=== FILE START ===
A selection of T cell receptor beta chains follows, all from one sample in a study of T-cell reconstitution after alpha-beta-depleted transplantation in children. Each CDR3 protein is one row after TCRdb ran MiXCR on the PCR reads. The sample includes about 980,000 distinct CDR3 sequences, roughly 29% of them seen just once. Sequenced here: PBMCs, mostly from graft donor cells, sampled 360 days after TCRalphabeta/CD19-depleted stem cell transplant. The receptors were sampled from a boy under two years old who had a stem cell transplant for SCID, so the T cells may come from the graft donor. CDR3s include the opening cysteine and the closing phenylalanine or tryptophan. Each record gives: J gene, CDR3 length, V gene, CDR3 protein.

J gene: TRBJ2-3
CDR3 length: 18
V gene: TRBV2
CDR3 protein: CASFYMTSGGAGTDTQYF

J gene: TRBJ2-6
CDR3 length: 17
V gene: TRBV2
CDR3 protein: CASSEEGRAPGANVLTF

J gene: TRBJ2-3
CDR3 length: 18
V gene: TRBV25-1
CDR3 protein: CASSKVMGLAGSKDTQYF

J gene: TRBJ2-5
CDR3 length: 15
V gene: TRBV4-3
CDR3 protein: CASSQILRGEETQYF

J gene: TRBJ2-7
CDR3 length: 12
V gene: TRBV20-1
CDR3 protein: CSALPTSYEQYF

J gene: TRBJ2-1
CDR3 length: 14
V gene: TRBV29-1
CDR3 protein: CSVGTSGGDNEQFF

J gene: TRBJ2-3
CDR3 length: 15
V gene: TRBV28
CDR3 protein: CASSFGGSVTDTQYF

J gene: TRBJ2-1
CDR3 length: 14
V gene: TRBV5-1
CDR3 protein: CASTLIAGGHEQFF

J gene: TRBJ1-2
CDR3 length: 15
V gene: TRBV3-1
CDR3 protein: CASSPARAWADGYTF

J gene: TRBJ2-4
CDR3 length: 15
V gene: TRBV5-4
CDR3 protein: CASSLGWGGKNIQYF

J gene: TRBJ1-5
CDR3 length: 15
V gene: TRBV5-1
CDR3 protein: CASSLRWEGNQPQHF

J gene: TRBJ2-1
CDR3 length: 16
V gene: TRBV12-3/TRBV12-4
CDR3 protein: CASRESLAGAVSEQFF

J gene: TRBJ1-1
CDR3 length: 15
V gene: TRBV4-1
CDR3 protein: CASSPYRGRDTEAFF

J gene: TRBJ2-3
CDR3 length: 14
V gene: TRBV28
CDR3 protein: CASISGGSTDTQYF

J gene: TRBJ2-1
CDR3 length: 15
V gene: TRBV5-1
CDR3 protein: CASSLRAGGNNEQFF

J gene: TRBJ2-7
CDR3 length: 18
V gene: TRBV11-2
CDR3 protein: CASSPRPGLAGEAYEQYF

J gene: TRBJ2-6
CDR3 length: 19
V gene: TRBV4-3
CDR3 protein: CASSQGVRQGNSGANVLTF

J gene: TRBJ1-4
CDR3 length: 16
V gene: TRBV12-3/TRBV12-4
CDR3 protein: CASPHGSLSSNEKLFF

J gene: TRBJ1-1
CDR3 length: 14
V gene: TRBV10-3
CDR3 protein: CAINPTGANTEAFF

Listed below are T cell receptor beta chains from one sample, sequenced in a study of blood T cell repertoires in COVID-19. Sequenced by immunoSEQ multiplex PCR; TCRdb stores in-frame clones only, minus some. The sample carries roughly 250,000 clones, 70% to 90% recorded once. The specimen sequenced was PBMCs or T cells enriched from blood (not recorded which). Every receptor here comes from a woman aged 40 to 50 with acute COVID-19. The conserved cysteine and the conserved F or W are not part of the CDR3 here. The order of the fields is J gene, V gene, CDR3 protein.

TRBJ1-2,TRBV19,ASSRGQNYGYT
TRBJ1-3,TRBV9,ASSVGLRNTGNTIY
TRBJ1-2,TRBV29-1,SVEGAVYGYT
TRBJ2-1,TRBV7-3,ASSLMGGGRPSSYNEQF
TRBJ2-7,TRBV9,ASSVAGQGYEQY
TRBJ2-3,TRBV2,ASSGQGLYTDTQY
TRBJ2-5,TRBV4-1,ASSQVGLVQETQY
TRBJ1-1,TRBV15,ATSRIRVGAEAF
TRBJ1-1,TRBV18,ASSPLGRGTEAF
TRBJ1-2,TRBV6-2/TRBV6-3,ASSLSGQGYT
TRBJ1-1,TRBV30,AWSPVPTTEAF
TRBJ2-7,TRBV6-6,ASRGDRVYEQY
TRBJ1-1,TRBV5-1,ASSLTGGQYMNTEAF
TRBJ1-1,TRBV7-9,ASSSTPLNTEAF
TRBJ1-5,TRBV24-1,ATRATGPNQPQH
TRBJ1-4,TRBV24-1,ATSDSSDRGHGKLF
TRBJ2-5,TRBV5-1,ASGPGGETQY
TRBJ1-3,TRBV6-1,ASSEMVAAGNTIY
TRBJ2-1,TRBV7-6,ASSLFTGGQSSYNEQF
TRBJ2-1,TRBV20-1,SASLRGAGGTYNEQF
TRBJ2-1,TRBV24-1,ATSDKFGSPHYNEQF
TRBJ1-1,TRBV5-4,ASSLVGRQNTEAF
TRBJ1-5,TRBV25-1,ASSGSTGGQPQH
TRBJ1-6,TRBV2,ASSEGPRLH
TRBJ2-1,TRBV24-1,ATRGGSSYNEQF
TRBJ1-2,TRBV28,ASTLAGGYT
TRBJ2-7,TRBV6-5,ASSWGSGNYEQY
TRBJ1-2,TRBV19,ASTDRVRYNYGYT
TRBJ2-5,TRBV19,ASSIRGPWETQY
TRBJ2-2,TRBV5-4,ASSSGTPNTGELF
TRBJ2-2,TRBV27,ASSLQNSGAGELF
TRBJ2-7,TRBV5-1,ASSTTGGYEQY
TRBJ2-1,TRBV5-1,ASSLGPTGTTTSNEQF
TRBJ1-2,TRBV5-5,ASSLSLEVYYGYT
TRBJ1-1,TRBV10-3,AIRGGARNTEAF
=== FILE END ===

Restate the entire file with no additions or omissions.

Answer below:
A selection of T cell receptor beta chains follows, all from one sample in a study of T-cell reconstitution after alpha-beta-depleted transplantation in children. Each CDR3 protein is one row after TCRdb ran MiXCR on the PCR reads. The sample includes about 980,000 distinct CDR3 sequences, roughly 29% of them seen just once. Sequenced here: PBMCs, mostly from graft donor cells, sampled 360 days after TCRalphabeta/CD19-depleted stem cell transplant. The receptors were sampled from a boy under two years old who had a stem cell transplant for SCID, so the T cells may come from the graft donor. CDR3s include the opening cysteine and the closing phenylalanine or tryptophan. Each record gives: J gene, CDR3 length, V gene, CDR3 protein.

J gene: TRBJ2-3
CDR3 length: 18
V gene: TRBV2
CDR3 protein: CASFYMTSGGAGTDTQYF

J gene: TRBJ2-6
CDR3 length: 17
V gene: TRBV2
CDR3 protein: CASSEEGRAPGANVLTF

J gene: TRBJ2-3
CDR3 length: 18
V gene: TRBV25-1
CDR3 protein: CASSKVMGLAGSKDTQYF

J gene: TRBJ2-5
CDR3 length: 15
V gene: TRBV4-3
CDR3 protein: CASSQILRGEETQYF

J gene: TRBJ2-7
CDR3 length: 12
V gene: TRBV20-1
CDR3 protein: CSALPTSYEQYF

J gene: TRBJ2-1
CDR3 length: 14
V gene: TRBV29-1
CDR3 protein: CSVGTSGGDNEQFF

J gene: TRBJ2-3
CDR3 length: 15
V gene: TRBV28
CDR3 protein: CASSFGGSVTDTQYF

J gene: TRBJ2-1
CDR3 length: 14
V gene: TRBV5-1
CDR3 protein: CASTLIAGGHEQFF

J gene: TRBJ1-2
CDR3 length: 15
V gene: TRBV3-1
CDR3 protein: CASSPARAWADGYTF

J gene: TRBJ2-4
CDR3 length: 15
V gene: TRBV5-4
CDR3 protein: CASSLGWGGKNIQYF

J gene: TRBJ1-5
CDR3 length: 15
V gene: TRBV5-1
CDR3 protein: CASSLRWEGNQPQHF

J gene: TRBJ2-1
CDR3 length: 16
V gene: TRBV12-3/TRBV12-4
CDR3 protein: CASRESLAGAVSEQFF

J gene: TRBJ1-1
CDR3 length: 15
V gene: TRBV4-1
CDR3 protein: CASSPYRGRDTEAFF

J gene: TRBJ2-3
CDR3 length: 14
V gene: TRBV28
CDR3 protein: CASISGGSTDTQYF

J gene: TRBJ2-1
CDR3 length: 15
V gene: TRBV5-1
CDR3 protein: CASSLRAGGNNEQFF

J gene: TRBJ2-7
CDR3 length: 18
V gene: TRBV11-2
CDR3 protein: CASSPRPGLAGEAYEQYF

J gene: TRBJ2-6
CDR3 length: 19
V gene: TRBV4-3
CDR3 protein: CASSQGVRQGNSGANVLTF

J gene: TRBJ1-4
CDR3 length: 16
V gene: TRBV12-3/TRBV12-4
CDR3 protein: CASPHGSLSSNEKLFF

J gene: TRBJ1-1
CDR3 length: 14
V gene: TRBV10-3
CDR3 protein: CAINPTGANTEAFF

Listed below are T cell receptor beta chains from one sample, sequenced in a study of blood T cell repertoires in COVID-19. Sequenced by immunoSEQ multiplex PCR; TCRdb stores in-frame clones only, minus some. The sample carries roughly 250,000 clones, 70% to 90% recorded once. The specimen sequenced was PBMCs or T cells enriched from blood (not recorded which). Every receptor here comes from a woman aged 40 to 50 with acute COVID-19. The conserved cysteine and the conserved F or W are not part of the CDR3 here. The order of the fields is J gene, V gene, CDR3 protein.

TRBJ1-2,TRBV19,ASSRGQNYGYT
TRBJ1-3,TRBV9,ASSVGLRNTGNTIY
TRBJ1-2,TRBV29-1,SVEGAVYGYT
TRBJ2-1,TRBV7-3,ASSLMGGGRPSSYNEQF
TRBJ2-7,TRBV9,ASSVAGQGYEQY
TRBJ2-3,TRBV2,ASSGQGLYTDTQY
TRBJ2-5,TRBV4-1,ASSQVGLVQETQY
TRBJ1-1,TRBV15,ATSRIRVGAEAF
TRBJ1-1,TRBV18,ASSPLGRGTEAF
TRBJ1-2,TRBV6-2/TRBV6-3,ASSLSGQGYT
TRBJ1-1,TRBV30,AWSPVPTTEAF
TRBJ2-7,TRBV6-6,ASRGDRVYEQY
TRBJ1-1,TRBV5-1,ASSLTGGQYMNTEAF
TRBJ1-1,TRBV7-9,ASSSTPLNTEAF
TRBJ1-5,TRBV24-1,ATRATGPNQPQH
TRBJ1-4,TRBV24-1,ATSDSSDRGHGKLF
TRBJ2-5,TRBV5-1,ASGPGGETQY
TRBJ1-3,TRBV6-1,ASSEMVAAGNTIY
TRBJ2-1,TRBV7-6,ASSLFTGGQSSYNEQF
TRBJ2-1,TRBV20-1,SASLRGAGGTYNEQF
TRBJ2-1,TRBV24-1,ATSDKFGSPHYNEQF
TRBJ1-1,TRBV5-4,ASSLVGRQNTEAF
TRBJ1-5,TRBV25-1,ASSGSTGGQPQH
TRBJ1-6,TRBV2,ASSEGPRLH
TRBJ2-1,TRBV24-1,ATRGGSSYNEQF
TRBJ1-2,TRBV28,ASTLAGGYT
TRBJ2-7,TRBV6-5,ASSWGSGNYEQY
TRBJ1-2,TRBV19,ASTDRVRYNYGYT
TRBJ2-5,TRBV19,ASSIRGPWETQY
TRBJ2-2,TRBV5-4,ASSSGTPNTGELF
TRBJ2-2,TRBV27,ASSLQNSGAGELF
TRBJ2-7,TRBV5-1,ASSTTGGYEQY
TRBJ2-1,TRBV5-1,ASSLGPTGTTTSNEQF
TRBJ1-2,TRBV5-5,ASSLSLEVYYGYT
TRBJ1-1,TRBV10-3,AIRGGARNTEAF